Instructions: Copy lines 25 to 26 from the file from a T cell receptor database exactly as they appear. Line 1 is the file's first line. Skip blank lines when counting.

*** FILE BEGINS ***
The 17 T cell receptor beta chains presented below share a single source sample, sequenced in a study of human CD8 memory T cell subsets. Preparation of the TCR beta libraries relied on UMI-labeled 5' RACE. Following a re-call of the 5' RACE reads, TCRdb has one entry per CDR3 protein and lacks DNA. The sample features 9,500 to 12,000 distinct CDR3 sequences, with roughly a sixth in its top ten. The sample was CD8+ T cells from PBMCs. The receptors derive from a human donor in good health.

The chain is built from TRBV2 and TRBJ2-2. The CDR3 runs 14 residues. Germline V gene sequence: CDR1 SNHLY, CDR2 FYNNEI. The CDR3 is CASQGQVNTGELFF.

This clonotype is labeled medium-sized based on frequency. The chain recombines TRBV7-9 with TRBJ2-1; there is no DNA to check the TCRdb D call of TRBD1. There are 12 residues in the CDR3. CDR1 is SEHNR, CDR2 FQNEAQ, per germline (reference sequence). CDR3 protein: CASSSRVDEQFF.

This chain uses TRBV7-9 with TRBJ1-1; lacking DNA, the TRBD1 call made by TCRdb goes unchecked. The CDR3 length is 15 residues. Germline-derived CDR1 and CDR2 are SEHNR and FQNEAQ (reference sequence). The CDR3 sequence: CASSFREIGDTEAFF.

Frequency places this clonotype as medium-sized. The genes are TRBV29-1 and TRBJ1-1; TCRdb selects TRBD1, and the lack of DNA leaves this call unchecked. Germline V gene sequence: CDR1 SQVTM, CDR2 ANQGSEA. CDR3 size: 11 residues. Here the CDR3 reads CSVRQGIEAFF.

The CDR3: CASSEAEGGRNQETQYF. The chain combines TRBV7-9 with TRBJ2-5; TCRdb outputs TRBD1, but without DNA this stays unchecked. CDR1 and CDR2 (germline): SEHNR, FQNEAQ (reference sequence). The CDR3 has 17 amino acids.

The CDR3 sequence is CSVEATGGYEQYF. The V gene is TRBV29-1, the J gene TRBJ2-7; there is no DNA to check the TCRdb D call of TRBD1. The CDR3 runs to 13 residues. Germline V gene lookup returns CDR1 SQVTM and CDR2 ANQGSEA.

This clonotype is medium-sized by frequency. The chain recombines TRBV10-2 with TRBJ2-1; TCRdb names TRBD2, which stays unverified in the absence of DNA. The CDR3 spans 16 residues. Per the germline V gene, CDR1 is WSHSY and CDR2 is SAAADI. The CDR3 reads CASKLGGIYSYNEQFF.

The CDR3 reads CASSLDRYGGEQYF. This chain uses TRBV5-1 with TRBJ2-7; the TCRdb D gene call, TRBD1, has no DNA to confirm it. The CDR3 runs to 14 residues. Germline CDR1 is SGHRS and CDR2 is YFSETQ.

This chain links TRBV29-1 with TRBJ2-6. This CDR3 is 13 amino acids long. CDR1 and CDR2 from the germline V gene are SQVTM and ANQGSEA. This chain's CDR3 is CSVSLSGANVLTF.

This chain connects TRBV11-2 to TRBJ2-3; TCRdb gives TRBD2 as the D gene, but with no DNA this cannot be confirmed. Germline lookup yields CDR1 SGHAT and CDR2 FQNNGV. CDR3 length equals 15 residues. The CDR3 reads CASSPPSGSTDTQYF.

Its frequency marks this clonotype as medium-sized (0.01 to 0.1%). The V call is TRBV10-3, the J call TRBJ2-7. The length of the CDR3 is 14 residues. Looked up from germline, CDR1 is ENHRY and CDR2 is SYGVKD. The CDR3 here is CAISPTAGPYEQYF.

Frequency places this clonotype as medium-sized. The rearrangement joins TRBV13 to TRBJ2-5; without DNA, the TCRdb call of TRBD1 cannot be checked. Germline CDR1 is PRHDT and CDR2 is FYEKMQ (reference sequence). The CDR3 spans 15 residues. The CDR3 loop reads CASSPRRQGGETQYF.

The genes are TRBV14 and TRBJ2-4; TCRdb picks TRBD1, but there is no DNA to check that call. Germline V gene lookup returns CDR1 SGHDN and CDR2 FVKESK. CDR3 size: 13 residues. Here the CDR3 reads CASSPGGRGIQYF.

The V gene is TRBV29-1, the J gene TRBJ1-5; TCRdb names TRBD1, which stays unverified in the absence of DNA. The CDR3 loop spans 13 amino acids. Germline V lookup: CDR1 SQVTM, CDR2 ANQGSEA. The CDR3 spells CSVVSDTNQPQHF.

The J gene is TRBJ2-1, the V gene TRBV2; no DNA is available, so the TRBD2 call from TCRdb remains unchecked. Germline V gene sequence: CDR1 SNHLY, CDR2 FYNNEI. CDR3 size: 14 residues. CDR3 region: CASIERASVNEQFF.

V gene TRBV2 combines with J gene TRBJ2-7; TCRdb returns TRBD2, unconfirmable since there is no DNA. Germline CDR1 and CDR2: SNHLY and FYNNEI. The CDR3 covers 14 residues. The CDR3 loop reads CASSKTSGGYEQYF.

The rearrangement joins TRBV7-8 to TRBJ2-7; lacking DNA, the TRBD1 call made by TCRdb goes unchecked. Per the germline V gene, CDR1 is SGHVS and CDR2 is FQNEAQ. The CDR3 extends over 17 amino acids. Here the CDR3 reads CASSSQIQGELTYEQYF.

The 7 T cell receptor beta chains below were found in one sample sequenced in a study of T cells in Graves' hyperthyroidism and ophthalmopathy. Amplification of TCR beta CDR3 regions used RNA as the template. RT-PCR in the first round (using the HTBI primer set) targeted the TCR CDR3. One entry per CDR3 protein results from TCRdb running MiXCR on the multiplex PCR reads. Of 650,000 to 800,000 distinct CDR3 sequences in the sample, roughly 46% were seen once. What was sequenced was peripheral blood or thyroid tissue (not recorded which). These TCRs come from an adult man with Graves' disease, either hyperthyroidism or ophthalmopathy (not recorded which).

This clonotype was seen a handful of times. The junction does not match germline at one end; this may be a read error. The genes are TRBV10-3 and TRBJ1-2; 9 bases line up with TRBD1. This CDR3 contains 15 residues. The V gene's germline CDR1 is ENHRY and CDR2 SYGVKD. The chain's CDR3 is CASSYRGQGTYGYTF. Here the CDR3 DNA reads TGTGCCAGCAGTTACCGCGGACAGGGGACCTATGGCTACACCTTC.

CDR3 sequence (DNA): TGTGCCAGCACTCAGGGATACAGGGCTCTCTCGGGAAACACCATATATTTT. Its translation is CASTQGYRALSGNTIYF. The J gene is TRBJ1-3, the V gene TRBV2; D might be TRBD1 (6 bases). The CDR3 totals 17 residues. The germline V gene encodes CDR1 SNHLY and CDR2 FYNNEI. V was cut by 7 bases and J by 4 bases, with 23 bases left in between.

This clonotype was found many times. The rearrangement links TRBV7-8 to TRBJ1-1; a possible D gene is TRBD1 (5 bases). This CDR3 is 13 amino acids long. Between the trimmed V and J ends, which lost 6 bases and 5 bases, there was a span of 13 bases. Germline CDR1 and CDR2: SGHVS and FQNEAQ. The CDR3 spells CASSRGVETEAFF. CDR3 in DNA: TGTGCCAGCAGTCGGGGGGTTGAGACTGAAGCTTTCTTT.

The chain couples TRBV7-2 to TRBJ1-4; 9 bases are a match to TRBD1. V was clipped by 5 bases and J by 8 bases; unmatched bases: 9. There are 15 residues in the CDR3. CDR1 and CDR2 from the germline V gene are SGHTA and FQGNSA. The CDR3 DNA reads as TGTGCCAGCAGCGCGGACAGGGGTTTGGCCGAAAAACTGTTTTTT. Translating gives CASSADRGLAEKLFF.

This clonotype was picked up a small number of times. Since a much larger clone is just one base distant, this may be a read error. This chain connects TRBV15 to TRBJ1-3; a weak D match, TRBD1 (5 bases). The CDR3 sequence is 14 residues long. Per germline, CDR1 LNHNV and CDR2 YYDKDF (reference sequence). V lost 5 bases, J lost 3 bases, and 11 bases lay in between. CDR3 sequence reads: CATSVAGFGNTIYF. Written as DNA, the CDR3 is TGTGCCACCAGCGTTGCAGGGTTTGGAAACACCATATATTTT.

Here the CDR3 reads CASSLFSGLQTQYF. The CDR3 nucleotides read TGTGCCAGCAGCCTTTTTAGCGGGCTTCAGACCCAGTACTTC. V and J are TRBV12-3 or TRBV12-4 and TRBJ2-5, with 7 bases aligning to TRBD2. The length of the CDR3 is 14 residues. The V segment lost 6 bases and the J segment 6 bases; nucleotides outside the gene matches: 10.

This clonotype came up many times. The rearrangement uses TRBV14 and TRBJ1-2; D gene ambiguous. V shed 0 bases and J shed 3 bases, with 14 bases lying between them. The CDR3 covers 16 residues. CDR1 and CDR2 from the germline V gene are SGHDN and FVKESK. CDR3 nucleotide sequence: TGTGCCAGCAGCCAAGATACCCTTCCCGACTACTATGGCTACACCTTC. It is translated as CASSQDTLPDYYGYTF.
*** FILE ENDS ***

Here the CDR3 reads CASSLFSGLQTQYF. The CDR3 nucleotides read TGTGCCAGCAGCCTTTTTAGCGGGCTTCAGACCCAGTACTTC. V and J are TRBV12-3 or TRBV12-4 and TRBJ2-5, with 7 bases aligning to TRBD2. The length of the CDR3 is 14 residues. The V segment lost 6 bases and the J segment 6 bases; nucleotides outside the gene matches: 10.

This clonotype came up many times. The rearrangement uses TRBV14 and TRBJ1-2; D gene ambiguous. V shed 0 bases and J shed 3 bases, with 14 bases lying between them. The CDR3 covers 16 residues. CDR1 and CDR2 from the germline V gene are SGHDN and FVKESK. CDR3 nucleotide sequence: TGTGCCAGCAGCCAAGATACCCTTCCCGACTACTATGGCTACACCTTC. It is translated as CASSQDTLPDYYGYTF.